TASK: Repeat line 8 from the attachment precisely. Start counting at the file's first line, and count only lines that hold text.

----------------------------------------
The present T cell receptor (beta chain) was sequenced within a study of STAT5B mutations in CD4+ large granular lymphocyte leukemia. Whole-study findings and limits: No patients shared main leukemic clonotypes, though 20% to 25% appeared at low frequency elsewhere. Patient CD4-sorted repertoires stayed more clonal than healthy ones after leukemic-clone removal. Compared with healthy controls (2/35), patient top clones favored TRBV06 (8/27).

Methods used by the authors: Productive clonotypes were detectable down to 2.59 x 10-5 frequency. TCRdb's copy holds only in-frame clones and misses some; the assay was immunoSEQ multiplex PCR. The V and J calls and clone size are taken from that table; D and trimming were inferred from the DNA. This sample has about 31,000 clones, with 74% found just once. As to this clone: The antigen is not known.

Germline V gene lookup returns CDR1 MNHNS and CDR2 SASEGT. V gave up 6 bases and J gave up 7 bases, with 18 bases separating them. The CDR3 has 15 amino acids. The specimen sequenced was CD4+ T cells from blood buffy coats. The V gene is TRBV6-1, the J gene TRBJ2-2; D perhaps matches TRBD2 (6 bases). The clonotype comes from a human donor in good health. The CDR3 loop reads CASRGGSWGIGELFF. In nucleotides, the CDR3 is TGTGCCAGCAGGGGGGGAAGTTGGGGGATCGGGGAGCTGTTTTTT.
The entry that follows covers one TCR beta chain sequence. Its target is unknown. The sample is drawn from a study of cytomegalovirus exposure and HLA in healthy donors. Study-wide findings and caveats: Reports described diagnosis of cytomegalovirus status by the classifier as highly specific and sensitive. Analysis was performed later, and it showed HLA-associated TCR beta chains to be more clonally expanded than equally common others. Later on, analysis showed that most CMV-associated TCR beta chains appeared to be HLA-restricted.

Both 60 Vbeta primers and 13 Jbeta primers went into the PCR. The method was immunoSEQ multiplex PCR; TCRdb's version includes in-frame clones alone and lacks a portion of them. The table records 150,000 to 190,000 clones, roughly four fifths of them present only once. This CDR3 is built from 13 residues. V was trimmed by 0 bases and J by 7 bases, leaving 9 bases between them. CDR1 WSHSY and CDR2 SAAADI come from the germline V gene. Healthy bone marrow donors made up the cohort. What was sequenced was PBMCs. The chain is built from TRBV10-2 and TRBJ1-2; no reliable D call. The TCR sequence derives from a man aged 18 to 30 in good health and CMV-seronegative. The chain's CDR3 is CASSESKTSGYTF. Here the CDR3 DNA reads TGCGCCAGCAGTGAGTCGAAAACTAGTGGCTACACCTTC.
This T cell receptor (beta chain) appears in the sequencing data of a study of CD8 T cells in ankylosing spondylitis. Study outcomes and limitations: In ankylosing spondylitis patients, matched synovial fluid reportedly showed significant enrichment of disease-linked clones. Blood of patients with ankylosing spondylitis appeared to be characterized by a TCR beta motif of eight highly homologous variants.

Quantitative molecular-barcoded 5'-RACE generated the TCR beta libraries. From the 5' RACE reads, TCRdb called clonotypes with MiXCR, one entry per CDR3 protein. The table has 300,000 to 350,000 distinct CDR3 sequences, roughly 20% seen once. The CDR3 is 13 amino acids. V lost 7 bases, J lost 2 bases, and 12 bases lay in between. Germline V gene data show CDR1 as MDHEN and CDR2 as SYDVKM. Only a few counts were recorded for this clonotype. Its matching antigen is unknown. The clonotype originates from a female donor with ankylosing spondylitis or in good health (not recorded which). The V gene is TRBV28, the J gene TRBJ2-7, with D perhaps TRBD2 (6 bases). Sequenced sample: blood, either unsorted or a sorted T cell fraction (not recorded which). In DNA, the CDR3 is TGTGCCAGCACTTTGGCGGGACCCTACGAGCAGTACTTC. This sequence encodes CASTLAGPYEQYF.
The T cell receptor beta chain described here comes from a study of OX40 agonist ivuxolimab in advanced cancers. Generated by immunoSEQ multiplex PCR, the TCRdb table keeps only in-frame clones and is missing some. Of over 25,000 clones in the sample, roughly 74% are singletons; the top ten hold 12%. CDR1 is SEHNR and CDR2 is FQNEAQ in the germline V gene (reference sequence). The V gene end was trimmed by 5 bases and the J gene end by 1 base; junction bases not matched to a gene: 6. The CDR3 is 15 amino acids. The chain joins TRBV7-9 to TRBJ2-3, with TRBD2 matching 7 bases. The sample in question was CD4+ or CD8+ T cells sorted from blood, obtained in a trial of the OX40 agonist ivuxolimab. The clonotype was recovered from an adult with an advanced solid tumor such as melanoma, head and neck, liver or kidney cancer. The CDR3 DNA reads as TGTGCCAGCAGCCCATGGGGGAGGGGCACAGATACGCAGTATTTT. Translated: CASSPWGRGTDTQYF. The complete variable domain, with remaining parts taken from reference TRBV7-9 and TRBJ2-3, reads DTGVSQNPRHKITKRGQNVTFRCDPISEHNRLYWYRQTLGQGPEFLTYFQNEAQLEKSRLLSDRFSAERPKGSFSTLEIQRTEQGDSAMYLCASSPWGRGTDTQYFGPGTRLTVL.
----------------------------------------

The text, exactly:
The T cell receptor beta chain described here comes from a study of OX40 agonist ivuxolimab in advanced cancers. Generated by immunoSEQ multiplex PCR, the TCRdb table keeps only in-frame clones and is missing some. Of over 25,000 clones in the sample, roughly 74% are singletons; the top ten hold 12%. CDR1 is SEHNR and CDR2 is FQNEAQ in the germline V gene (reference sequence). The V gene end was trimmed by 5 bases and the J gene end by 1 base; junction bases not matched to a gene: 6. The CDR3 is 15 amino acids. The chain joins TRBV7-9 to TRBJ2-3, with TRBD2 matching 7 bases. The sample in question was CD4+ or CD8+ T cells sorted from blood, obtained in a trial of the OX40 agonist ivuxolimab. The clonotype was recovered from an adult with an advanced solid tumor such as melanoma, head and neck, liver or kidney cancer. The CDR3 DNA reads as TGTGCCAGCAGCCCATGGGGGAGGGGCACAGATACGCAGTATTTT. Translated: CASSPWGRGTDTQYF. The complete variable domain, with remaining parts taken from reference TRBV7-9 and TRBJ2-3, reads DTGVSQNPRHKITKRGQNVTFRCDPISEHNRLYWYRQTLGQGPEFLTYFQNEAQLEKSRLLSDRFSAERPKGSFSTLEIQRTEQGDSAMYLCASSPWGRGTDTQYFGPGTRLTVL.